The Worms series is familiar to many, even those who might not exactly call themselves ‘gamers’
Plonk anyone who’s ever held a controller at some point in their life in front of any iteration of the series (now in its 21st year), and they’ll no doubt take to it again with the kind of implicit memory usually reserved for riding bikes.
Had videogames been accepted by the mainstream more readily 20 years ago, there’d no doubt be copies collecting dust next to battered Monopoly boxes, ready to be dug out at Christmas.
Which is why it’s so refreshing to find upon loading up Worms W.M.D – the just-released new instalment in the series – that despite some invigorating new features, the core gameplay feels just like it did when you’d wade through Windows 97’s clunky UI to get to the game itself.
Here’s why it’s worthy of your time.
Worms W.M.D actually does do things differently. Quite a bit differently in fact. vehicles have been introduced to the game’s 2D maps for the first time, bringing with them a surprising amount of tactical range.
Players can get their hands on tanks, helicopters and mechs, each serving a slightly different purpose – but all leaving you a larger target at the end of your turn. Tanks mow down the competition with firepower, helicopters allow you to zip around the map with ease, and the mechs can brutally punch worms into the water. Because of course they can.
Another major feature is the introduction of internal locations; spaces within buildings that provide some much needed shelter. It all adds a layer of strategy and – perhaps more importantly – leads to some amazingly chaotic scenes.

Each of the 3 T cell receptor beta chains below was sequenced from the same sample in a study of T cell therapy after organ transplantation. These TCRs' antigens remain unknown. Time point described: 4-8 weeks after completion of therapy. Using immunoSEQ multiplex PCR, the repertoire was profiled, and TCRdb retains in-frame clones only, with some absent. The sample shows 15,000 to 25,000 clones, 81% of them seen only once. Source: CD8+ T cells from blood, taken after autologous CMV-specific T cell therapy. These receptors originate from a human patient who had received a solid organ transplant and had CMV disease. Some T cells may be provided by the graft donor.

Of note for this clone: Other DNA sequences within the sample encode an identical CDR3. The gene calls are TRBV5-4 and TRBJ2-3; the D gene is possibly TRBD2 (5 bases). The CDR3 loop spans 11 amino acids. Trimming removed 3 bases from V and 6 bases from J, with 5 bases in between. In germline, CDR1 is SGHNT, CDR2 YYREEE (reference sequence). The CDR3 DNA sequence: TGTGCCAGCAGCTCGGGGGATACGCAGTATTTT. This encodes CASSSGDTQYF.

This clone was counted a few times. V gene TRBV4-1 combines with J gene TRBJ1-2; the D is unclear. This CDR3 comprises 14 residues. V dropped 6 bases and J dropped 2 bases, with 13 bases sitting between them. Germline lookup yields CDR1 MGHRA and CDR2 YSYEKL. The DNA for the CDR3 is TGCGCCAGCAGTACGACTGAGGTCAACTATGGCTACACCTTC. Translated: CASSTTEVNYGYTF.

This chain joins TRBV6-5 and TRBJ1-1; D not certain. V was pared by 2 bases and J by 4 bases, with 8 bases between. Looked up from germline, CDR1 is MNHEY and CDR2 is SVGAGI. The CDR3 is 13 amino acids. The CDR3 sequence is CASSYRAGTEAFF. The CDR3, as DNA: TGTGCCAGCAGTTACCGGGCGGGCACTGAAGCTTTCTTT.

Back to basics
There’s some ‘looking back to movie forward’ flair here as well though. And Worms W.M.D proves that the game’s turn-based combat works best on a 2D plane.
Sure, the series’ brief forays into three dimensions quite literally gave things a new perspective, and some of them were even quite good (here’s looking at you Worms 3D), but it’s a game best enjoyed on the flat, destructible environments we’ve come to love so much.
It’s got a glossy coat of 2016 sheen, but at it’s heart it’s still the same game from 20 years ago. And that’s a good thing.
That Team 17 humour
It’s one of the funniest series going. And that’s still true today.
We all have childhood memories of sitting around chuckling at the high pitched voices, and there was always a healthy dollop of popular culture satire and anarchic spoofing to boot.
W.M.D takes on everything from Twitch streamers (listen as your Worms erupt banal gibberish between every turn) to mobile phone batteries on their way out – one weapon has you lob a ‘Dodgy Phone Battery’ at your opponents for a chain of electical damage and maximum chaos.
Not a reboot
W.M.D is about as far from the dreaded reboot word as you could hope to get.
It’s a game that deserves to sit alongside that all-time Worms classic, 1999’s Armageddon.
It presents all of the best things that made those early games so great, but brings it kicking and screaming into the modern gaming world with sharp graphics, 60fps gameplay, and new features.
So often in the past the Worms games have tried to reinvent the wheel with ill-conceived additions to the gameplay (who can forget Worms Battlegrounds‘ story mode?); additions that have been left by the wayside entirely in favour of what Team 17 already know works.
Worms‘ cartoonish, 2D turn-based-combat really is very easy to understand and to wrap your head around. Perhaps that why it all comes rushing back so quickly when you sit down to play your first game in years.
For any other game to feel this familiar after 20+ years would be a major downside; a franchise languishing in tired mechanics and unoriginal design.
But for Worms, it’s exactly what you want.
There’s enough old-skool charm here to make Worms W.M.D feel exactly how you remember it from all those years ago.
It’s certainly the game fans have been waiting for since 1999, and hopefully a whole new legion of young players can get into this quirky, charming (and quintessentially British) gaming phenomenon.
Worms WMD is out now on PS4, PC and Xbox One